Affirmative Action and Baseball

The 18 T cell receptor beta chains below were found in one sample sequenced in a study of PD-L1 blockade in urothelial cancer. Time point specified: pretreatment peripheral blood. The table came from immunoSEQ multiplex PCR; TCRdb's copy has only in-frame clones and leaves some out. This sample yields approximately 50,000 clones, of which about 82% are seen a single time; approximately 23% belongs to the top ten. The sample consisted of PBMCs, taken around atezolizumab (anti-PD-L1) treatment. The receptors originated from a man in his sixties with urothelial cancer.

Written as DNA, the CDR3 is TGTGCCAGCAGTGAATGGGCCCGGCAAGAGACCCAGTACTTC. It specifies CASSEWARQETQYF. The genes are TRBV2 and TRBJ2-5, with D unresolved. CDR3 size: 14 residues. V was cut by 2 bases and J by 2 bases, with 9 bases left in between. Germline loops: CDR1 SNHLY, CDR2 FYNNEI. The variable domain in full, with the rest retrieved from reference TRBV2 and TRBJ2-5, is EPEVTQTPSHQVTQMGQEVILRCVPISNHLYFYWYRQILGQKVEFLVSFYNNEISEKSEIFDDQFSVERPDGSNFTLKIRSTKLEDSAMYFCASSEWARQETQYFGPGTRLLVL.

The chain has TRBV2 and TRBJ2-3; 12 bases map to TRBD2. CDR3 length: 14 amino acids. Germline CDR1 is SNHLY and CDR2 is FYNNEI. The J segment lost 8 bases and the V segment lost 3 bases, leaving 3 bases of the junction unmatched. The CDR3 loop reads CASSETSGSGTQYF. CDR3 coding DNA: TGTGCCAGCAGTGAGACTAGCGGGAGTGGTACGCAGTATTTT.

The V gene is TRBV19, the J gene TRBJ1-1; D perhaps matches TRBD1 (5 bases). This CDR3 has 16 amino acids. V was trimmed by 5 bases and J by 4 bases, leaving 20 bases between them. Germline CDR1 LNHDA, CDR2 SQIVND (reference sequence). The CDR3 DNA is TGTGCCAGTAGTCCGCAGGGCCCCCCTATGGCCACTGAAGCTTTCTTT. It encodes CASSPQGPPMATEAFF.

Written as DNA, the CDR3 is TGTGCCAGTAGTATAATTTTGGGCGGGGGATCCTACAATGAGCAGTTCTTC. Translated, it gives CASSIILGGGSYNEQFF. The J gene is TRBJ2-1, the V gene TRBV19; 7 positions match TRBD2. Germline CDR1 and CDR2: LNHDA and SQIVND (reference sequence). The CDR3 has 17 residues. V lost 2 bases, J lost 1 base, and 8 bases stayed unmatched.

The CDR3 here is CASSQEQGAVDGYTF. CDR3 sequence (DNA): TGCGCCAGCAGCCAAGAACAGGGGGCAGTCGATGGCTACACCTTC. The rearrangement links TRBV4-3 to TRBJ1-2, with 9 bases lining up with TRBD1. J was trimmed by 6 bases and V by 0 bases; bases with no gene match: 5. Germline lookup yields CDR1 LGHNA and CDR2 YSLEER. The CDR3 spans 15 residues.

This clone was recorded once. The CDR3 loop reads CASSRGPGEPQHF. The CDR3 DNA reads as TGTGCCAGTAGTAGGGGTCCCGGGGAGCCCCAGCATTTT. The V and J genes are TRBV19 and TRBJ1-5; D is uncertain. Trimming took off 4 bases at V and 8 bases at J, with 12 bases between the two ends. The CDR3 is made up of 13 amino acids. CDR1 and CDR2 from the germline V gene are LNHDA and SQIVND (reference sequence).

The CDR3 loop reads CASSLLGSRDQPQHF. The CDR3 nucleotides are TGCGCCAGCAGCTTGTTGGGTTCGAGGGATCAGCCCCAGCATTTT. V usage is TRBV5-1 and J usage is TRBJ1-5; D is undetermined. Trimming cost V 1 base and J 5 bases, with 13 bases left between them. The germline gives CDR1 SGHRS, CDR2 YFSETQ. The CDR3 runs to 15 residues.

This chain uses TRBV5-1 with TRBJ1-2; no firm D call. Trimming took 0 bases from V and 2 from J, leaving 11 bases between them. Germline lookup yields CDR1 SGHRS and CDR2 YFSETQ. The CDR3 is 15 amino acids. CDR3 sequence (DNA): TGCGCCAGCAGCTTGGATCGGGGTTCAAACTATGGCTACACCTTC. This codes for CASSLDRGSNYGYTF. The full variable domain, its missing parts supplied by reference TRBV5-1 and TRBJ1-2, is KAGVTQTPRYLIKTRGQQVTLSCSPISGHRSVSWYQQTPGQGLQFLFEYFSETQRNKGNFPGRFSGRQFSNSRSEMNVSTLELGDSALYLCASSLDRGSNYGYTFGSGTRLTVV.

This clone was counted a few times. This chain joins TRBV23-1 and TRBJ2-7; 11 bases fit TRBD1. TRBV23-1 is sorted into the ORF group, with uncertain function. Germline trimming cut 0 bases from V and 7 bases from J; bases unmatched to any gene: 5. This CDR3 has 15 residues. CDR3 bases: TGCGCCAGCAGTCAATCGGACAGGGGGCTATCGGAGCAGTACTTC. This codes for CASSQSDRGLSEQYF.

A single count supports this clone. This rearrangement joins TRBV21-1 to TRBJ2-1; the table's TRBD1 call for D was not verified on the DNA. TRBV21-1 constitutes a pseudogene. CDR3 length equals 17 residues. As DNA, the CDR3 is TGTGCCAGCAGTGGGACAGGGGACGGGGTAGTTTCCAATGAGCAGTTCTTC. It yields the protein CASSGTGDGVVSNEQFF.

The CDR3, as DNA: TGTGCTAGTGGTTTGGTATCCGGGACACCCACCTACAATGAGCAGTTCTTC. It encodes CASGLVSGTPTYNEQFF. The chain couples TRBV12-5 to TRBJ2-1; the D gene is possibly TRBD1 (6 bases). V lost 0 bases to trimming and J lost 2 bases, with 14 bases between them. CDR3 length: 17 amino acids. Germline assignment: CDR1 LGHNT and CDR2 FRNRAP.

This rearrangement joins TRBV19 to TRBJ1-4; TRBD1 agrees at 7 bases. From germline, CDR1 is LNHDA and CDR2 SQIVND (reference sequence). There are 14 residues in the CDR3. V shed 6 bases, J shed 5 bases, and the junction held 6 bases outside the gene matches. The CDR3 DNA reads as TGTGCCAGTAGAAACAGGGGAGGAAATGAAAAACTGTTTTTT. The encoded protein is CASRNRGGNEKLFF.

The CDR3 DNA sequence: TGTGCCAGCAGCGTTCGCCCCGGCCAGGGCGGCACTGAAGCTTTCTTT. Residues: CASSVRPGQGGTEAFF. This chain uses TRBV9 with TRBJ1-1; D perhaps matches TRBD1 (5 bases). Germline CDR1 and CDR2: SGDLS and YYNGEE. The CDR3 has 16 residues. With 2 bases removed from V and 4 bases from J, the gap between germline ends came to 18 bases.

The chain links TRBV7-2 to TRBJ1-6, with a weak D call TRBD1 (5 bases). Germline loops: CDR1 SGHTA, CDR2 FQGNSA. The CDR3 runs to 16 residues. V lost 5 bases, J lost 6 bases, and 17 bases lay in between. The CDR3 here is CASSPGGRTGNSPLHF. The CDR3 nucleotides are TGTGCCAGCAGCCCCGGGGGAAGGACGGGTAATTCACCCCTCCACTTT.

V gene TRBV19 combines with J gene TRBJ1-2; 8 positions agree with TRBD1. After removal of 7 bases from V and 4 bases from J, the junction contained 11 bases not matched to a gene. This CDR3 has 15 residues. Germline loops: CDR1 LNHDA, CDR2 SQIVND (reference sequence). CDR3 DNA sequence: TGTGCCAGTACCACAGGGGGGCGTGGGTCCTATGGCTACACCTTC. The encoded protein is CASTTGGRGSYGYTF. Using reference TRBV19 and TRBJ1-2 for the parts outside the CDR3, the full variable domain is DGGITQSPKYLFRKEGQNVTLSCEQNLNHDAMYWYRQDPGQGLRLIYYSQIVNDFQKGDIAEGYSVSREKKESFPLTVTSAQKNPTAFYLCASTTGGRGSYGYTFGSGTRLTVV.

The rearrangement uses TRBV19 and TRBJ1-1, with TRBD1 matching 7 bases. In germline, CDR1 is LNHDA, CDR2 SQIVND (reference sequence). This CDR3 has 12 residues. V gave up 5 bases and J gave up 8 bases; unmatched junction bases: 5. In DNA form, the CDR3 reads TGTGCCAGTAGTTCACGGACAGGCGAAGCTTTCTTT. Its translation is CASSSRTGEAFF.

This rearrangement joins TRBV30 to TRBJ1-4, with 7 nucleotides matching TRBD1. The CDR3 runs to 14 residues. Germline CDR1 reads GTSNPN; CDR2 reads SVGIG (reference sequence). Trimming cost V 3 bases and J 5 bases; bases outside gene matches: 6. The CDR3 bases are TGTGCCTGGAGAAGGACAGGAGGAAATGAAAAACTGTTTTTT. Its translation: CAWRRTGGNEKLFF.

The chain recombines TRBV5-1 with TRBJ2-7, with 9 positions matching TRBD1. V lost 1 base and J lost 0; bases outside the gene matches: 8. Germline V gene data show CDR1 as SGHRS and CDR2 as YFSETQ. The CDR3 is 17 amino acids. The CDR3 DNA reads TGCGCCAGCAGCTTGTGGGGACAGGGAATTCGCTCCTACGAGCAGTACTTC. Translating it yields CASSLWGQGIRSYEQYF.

There may be affirmative action programs that can, at least charitably, be described as doing nothing more than leveling the playing field. But Ted Shaw knows full well that affirmative action programs often involve massive racial preferences akin to moving the fences nearly all the way to the infield, because he has been at the forefront of efforts to defend such programs. A recent example is Shaw's defense of the University of Michigan's race-based admissions system, the subject of a pair of 2003 Supreme Court cases discussed below. Under UM's point-based undergraduate admissions system, minority applicants received a 20-point bonus, the equivalent of a full grade point. By comparison, applicants could receive one point for an outstanding essay and five points for the highest level of personal achievement. The racial preferences in UM Law School's admissions system were equally massive, though less transparent. In both cases, black, Hispanic, and Native American applicants with B-averages were treated as equal to white and Asian applicants with A-averages. Now, if that’s not moving the fences in, what is??